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  • 1. National Tax Journal Vol 49 no. 3 (September 1996) pp. 421-35 CORPORATE TAX COMPLIANCE AND FINANCIAL REPORTING CORPORATE TAX COMPLIANCE AND FINANCIAL REPORTING * LILLIAN F. MILLS Abstract - The tax law provides varying results that proposed Internal Revenue opportunities for tax planning, and Service (IRS) audit adjustments increase firms have competing incentives to as the excess of book income over consider in planning a tax reporting taxable income increases. This is strategy, including financial reporting evidence that firms incur additional effects. I present preliminary results costs for reporting higher financial that Internal Revenue Service audit statement income than taxable income. adjustments increase in the excess of I also investigate how the level of book income over taxable income. This conformity varies as the relative incen- is evidence that firms incur additional tives for book income versus tax savings costs for reporting higher book income change. Tax regimes that require more than taxable income. I also investigate conformity between book and tax the relationship between compliance accounting will likely induce higher tax costs and taxes paid. Existing descriptive payments than those firms whose research emphasizes the social cost incentives to maintain high book burden of such compliance costs. income are the greatest. In addition, Preliminary results indicate that firms government enforcement costs may be that spend more on tax research and higher under a regime where the tax planning report lower tax expense. base is not as strongly related to financial income as is the present corporate income tax system. Second, I investigate the relationship OVERVIEW between compliance costs and taxes paid using data from the Slemrod and The tax law provides varying opportuni- Blumenthal (1996) Compliance Cost ties to firms for tax planning, and firms Study. Prior discussions of these data have competing incentives to consider emphasized the social cost burden of in planning a tax reporting strategy, such compliance costs, focusing on the including financial reporting effects. In high ratio of compliance costs to this paper, I first present preliminary revenue raised. My research examines how firms’ choices of compliance costs differ. Preliminary results indicate that * University of Michigan, Ann Arbor, MI 48109. firms which spend more on tax research 421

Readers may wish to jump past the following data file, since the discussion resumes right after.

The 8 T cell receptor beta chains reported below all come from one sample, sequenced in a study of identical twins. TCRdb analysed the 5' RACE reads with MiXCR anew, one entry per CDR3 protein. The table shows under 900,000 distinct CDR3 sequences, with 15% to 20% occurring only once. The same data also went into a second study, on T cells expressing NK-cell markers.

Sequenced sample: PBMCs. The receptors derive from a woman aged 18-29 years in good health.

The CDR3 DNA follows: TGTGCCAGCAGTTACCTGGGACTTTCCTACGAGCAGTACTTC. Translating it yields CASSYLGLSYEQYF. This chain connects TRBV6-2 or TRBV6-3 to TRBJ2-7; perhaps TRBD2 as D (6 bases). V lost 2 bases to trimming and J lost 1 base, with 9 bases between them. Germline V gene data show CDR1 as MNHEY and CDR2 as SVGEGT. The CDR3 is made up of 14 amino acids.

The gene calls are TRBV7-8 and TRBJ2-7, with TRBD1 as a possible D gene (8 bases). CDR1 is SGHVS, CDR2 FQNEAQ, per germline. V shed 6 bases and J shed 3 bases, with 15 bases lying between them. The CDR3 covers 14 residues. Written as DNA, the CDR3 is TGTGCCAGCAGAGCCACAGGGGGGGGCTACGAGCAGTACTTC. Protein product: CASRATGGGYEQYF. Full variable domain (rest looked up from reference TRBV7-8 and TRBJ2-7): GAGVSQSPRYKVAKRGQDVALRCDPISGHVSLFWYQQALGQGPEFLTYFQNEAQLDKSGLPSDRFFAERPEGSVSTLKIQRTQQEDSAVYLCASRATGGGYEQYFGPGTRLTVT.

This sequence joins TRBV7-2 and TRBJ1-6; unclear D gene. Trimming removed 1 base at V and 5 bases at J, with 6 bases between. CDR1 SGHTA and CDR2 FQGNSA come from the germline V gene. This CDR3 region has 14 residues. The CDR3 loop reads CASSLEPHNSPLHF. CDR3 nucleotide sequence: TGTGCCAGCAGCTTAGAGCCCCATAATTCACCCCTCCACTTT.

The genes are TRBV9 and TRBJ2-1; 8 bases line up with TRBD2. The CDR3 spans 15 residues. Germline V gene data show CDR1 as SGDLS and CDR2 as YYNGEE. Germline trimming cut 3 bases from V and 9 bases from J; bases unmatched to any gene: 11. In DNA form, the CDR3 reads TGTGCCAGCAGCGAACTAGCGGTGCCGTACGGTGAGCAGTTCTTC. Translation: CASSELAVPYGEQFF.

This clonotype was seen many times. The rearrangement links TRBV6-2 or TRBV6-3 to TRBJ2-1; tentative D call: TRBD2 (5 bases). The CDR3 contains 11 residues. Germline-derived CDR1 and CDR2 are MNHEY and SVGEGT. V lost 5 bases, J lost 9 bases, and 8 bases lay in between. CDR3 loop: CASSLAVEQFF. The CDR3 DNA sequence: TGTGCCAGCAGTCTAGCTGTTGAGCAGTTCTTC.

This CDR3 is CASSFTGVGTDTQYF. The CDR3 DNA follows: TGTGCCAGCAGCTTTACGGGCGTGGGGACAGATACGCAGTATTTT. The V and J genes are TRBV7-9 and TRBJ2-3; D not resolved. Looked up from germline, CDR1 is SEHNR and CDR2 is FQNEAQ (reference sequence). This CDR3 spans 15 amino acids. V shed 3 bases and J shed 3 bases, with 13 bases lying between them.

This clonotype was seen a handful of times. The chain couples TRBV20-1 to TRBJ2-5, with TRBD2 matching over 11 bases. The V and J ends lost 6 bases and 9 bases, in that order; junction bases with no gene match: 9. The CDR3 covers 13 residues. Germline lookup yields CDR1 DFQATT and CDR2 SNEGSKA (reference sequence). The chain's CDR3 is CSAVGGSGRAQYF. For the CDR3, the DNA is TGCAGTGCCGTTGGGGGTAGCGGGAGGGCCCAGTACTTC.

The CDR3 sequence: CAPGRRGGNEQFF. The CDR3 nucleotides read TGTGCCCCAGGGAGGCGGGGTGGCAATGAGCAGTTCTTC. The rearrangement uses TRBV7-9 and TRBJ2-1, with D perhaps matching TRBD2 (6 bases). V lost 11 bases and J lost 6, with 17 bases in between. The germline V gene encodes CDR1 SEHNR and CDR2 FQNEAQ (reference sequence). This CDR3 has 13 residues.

• 2. National Tax Journal Vol 49 no. 3 (September 1996) pp. 421-35 NATIONAL TAX JOURNAL VOL. XLIX NO. 3 and planning report lower tax expense. The U.S. accounting and tax systems Although complexity in the tax law each have enough uncertainty so that creates additional compliance costs, it managers may choose varying degrees may also provide opportunities for of conformity between book and tax planning. Those tax laws which are income. If there were no cost to complex without net tax effect, such as reporting taxable income below book alternative minimum tax depreciation income, then firms would respond to for many firms, generate compliance financial reporting incentives indepen- costs which provide no planning dently from tax savings incentives. In the opportunity for the firm. Such laws are extreme, a firm might report the highest likely to create the most protest from income permitted by independent corporate taxpayers. Tax regimes auditors and report no taxable income. where the compliance costs are related However, the IRS observes the difference to the taxes paid may be less objection- between book and tax income. I able to taxpayers if opportunities exist to hypothesize that proposed tax audit obtain a private benefit from tax adjustments are increasing in the planning. difference between book and tax income. Preliminary findings support this hypothesis. BOOK-TAX DIFFERENCES AND IRS ADJUSTMENTS The tax return and audit data are compiled by the IRS, Office of Special Introduction Studies, Corporate, for the firms in the Coordinated Examination Program from My ongoing research focuses on the 1981 through 1993. The tax and audit relationship between financial reporting data are subject to confidentiality costs, tax savings, and IRS adjustments. requirements, and results are presented The primary finding shown here is that in the aggregate to maintain this proposed IRS adjustments are increas- confidentiality. ing as book income is greater than taxable income. This result may be intuitive to the extent book-tax differ- Background and Hypothesis ences are viewed primarily as discretion- In choosing among alternative tax ary. In contrast, to the extent book- accounting treatments (including tax differences are mechanical, or are evasion), the firm must consider the undisputed by the IRS, no relationship expected costs due to tax enforcement would be found. Given the result that actions by the IRS. One common audit adjustments are related to book- assumption in the tax evasion literature tax differences, firms make different is that the IRS can determine true choices to minimize the joint expected taxable income when it conducts an costs of financial reporting, current audit.1 This assumption is less egregious taxes paid, and tax audit costs. Pre- when the IRS conducts a full-scale liminary evidence suggests that public “taxpayer compliance measurement firms have larger book-tax differences program” audit of individuals or small than private firms, consistent with a corporations (Rice, 1992). However, in hypothesis that public firms face the case of large corporations, the tax stronger incentives for financial report- return and records of the firm can only ing relative to tax savings than do be sampled in the audit. Even if all of private firms. the corporation’s tax positions could be 422